French forces engaged in heavy combat in northern Mali
Suicide car bombing kills six government allies
Violence has flared once again in the troubled West African nation of Mali. Heavy fighting between French forces and rebels have erupted anew in northern Mali, as a suicide car bombing killed six government allies in the city of Kidal. A hospital source reported that seven people were dead, which included the bomber, with another 11 wounded.
While the 4,000-strong French force was expected to pull out next month, France says they will not talk about a quick withdrawal with the ongoing mountain battles.
It's suspected to be the work of fighters of the Movement for Oneness and Jihad in West Africa, or MUJAO.
"The suicide attack targeted the checkpoint on the eastern side of Kidal which is manned by the MNLA (National Movement for the Liberation of Azawad)," a French military official in the northern city of Gao said.
France's Defense Minister Jean-Yves Le Drian announced that French troops were involved in "very violent fighting" in the Adrar des Ifoghas mountains of northeastern Mali. Le Drian said that it was too early to talk about a quick French pullout from Mali, despite the growing cost of the intervention.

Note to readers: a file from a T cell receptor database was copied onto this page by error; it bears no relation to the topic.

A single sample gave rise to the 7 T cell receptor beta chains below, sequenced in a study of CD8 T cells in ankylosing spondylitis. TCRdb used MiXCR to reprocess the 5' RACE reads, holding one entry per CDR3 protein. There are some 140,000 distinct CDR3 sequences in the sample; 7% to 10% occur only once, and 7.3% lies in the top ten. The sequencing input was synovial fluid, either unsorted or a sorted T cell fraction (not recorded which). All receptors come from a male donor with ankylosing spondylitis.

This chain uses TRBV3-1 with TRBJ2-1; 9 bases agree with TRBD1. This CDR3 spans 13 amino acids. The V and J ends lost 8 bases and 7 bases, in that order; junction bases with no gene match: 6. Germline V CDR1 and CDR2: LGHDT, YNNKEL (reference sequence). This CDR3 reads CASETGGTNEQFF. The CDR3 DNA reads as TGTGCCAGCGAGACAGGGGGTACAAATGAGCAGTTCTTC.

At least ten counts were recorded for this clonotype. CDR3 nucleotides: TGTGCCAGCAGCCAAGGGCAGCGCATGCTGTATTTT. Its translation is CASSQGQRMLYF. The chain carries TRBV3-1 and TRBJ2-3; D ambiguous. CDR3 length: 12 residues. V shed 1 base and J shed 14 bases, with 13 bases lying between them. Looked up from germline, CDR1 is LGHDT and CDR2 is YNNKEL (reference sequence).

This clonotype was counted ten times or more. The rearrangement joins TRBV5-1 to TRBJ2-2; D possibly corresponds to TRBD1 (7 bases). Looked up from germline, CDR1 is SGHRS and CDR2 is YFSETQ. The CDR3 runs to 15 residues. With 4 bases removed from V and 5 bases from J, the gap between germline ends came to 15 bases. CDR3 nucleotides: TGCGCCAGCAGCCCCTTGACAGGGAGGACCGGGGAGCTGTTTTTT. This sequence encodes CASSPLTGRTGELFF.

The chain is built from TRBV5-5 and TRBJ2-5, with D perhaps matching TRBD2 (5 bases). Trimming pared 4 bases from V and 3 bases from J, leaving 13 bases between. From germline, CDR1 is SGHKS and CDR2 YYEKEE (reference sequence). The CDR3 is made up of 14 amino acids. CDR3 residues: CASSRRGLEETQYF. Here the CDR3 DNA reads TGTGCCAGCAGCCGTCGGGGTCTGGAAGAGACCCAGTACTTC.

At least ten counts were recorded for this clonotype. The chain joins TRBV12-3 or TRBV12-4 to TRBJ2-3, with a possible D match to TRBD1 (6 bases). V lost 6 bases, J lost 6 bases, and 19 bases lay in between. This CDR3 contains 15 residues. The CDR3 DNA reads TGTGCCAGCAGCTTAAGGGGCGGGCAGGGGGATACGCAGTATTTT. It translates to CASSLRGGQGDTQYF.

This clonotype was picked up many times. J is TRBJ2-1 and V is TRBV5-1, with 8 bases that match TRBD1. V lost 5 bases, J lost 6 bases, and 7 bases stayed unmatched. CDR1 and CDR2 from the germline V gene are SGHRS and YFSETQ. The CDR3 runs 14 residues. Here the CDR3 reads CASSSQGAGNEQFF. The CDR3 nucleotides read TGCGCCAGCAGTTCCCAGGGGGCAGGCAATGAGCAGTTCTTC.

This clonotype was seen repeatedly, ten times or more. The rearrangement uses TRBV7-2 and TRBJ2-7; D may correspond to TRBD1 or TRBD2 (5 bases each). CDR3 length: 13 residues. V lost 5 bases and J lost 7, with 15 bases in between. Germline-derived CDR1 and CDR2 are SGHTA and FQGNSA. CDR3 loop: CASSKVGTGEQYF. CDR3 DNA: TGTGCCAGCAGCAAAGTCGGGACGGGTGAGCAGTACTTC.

The French intervention in Mali has cost more than $133 million since it started on January 11, Le Drian said on France's RTL radio.
"We are now at the heart of the conflict," in protracted fighting against rebels in the Ifoghas Mountains, Le Drian said.
While the 4,000-strong French force was expected to pull out next month, Le Drian said he could not talk about a quick withdrawal with the ongoing mountain battles.
French and Malian forces easily took back cities in northern Mali. But the fighting is rougher now that it has reached more remote terrain in the mountains of the southern Sahara.
A clash in the area killed 23 soldiers from neighboring Chad last week. French President Francois Hollande expressed condolences to his Chadian counterpart.
Senior United Nations humanitarian affairs official John Ging said in New York that as security improves in Mali, the world must seize the moment to deliver much-needed humanitarian aid. The country's northern region is stabilizing but needs help reopening schools, markets and health clinics.
The U.N. is appealing for $373 million in aid, but has only received $17 million.
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